This morning as I turned on the television set to watch the morning news, I was immediately hit by the report that former president, Cory Aquino, had passed away at 3:18 AM at the Makati Medical Center where she had been confined for some time now during the final stages of her long and courageous battle against colon cancer.
As I watch the video images of this unfolding news event, I thought that I would not be affected emotionally by the event of her death. In many ways I have become, over the many years, rather cynical, if not downright skeptical, about Philippine politics in general and Filipino politicians in particular.
But Cory, as a person and, yes, as a politician (how can she not be one when she had, in essence, led a bloodless revolution that toppled a totalitarian regime and then assumed the leadership of her country during one of the most tumultuous periods of its history) belongs to a category of her own. She was no ordinary political leader, she was, well, Cory Aquino and the unlikely bearer of the torch passed on to her by her martyred husband, the charismatic Benigno "Ninoy" Aquino who, for the many of us raised during the turmoil of the Marcos dictatorship, had come to symbolize the Filipino nation's desperate yearning for a return to democracy and political pluralism.
Others could have been crushed if not corrupted by the adulation, sympathy and respect millions bestowed upon her upon the assassination of her husband in 1983 but she remained as she had always been - strong, steadfast, deeply religious and humble. It was precisely these attributes that eventually made her a credible, effective symbol and icon of the non-violent, people power revolution that galvanized and electrified the whole world in 1986.
There are many who will point out to the many mistakes and lost opportunities that characterized her presidency. Other critics point out that she was too trusting and allowed friends and relatives to take advantage of her political naivete thus tarnishing what could have been a political administration free of any stigma of corruption and malfeasance.
But Cory remained herself largely unsullied and unstained by charges of such misconduct. In the more than half a dozen attempts by disgruntled military elements to overthrow her government, she continued to hold the respect and support of majority of her countrymen. And true to her word and in what many still say was one of this country's greatest acts of selfless statesmanship, she stepped down in 1992 paving the way for the first orderly and peaceful transfer of presidential power in two decades.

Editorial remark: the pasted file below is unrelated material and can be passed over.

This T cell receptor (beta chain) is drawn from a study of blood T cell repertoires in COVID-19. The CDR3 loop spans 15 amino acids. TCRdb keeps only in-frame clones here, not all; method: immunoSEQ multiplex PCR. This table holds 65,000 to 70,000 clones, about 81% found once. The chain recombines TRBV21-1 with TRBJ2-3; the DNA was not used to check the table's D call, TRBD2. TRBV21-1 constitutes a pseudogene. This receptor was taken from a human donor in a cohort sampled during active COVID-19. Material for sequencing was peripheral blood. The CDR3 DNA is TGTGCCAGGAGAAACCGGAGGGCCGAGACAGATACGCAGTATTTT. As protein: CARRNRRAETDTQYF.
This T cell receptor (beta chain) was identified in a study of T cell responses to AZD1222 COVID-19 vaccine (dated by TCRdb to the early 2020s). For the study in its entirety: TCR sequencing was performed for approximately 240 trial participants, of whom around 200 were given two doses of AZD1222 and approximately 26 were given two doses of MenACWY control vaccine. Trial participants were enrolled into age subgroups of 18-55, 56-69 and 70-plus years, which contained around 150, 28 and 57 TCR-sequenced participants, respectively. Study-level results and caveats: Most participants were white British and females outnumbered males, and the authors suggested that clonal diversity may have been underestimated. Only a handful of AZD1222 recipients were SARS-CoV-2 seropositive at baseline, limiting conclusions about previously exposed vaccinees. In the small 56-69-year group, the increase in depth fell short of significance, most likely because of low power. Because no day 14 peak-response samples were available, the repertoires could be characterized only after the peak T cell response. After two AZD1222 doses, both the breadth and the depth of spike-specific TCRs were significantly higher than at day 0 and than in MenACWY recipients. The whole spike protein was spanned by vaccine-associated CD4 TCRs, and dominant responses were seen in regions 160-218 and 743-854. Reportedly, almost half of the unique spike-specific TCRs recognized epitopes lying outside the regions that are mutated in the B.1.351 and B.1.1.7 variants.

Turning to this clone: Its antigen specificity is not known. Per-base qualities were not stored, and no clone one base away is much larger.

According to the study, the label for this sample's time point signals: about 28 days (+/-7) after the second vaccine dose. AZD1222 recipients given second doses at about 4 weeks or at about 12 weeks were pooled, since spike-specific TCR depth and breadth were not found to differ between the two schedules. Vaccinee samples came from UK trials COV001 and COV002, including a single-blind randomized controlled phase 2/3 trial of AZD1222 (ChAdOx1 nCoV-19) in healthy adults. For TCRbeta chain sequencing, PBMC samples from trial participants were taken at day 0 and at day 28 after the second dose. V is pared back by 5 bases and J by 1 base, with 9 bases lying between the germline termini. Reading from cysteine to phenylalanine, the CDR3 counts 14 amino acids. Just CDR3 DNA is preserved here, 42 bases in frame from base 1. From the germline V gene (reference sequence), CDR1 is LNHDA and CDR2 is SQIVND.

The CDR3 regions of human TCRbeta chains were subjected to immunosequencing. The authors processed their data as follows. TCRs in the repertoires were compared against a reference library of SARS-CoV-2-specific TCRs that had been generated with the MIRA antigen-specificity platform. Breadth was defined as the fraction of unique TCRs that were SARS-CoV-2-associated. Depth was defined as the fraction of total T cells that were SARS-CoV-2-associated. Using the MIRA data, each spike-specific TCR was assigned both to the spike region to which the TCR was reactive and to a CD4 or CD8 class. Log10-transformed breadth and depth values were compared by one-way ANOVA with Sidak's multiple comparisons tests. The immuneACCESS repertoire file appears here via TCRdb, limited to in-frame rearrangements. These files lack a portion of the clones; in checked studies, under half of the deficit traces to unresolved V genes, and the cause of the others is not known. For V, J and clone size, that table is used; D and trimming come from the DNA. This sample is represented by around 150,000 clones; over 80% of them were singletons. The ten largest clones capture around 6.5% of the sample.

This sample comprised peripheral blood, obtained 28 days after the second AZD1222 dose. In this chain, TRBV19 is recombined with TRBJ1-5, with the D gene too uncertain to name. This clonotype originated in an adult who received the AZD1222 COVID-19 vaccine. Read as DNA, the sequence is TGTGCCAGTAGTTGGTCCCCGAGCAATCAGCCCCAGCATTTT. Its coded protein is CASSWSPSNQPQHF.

In the years following government life, Cory Aquino did not hesitate to use her moral stature and prestige as a universally recognized world leader to support her advocacies. She was a formidable force to reckon with in fighting failed attempts to change the 1987 Constitution from the time of the administration of President Fidel V. Ramos until the present. She also played a critical role in the 2nd EDSA people power revolt that threw out President Joseph Estrada in 2001 and ushered in the administration of Gloria Macapagal-Arroyo.
There were times during Cory Aquino's term as president in the late 1980's when the many of us, who fought for her and the forces of democratic change during the dark Marcos years, had become disillusioned and frustrated with her and what we felt then was the slow pace of economic and political reform during her watch. There were many who eventually turned against her in the belief that she had betrayed those who had sacrificed so much, including life and limb, in the brutal, pitched battles fought in the street barricades with the security forces of Ferdinand Marcos.
But most, if not all, also remember in their hearts the almost hopeless months and years following Ninoy Aquino's death in 1983 and how the Filipino people finally began to slowly wake up from the torpor of the culture of meek subservience enforced by the more than a decade of martial law. It was the vision and personality of this tiny, petite housewife in yellow that rallied and united the forces of change in no way that other seasoned political leaders of that time could have accomplished.
It was a powerful and defining movement that could not be ignored. For one beautiful and shining moment, all of us Filipinos were one, invincible and unstoppable force for peaceful, moral and non-violent renewal. We have done and accomplished the impossible.
That is how I will mourn and remember Cory Aquino.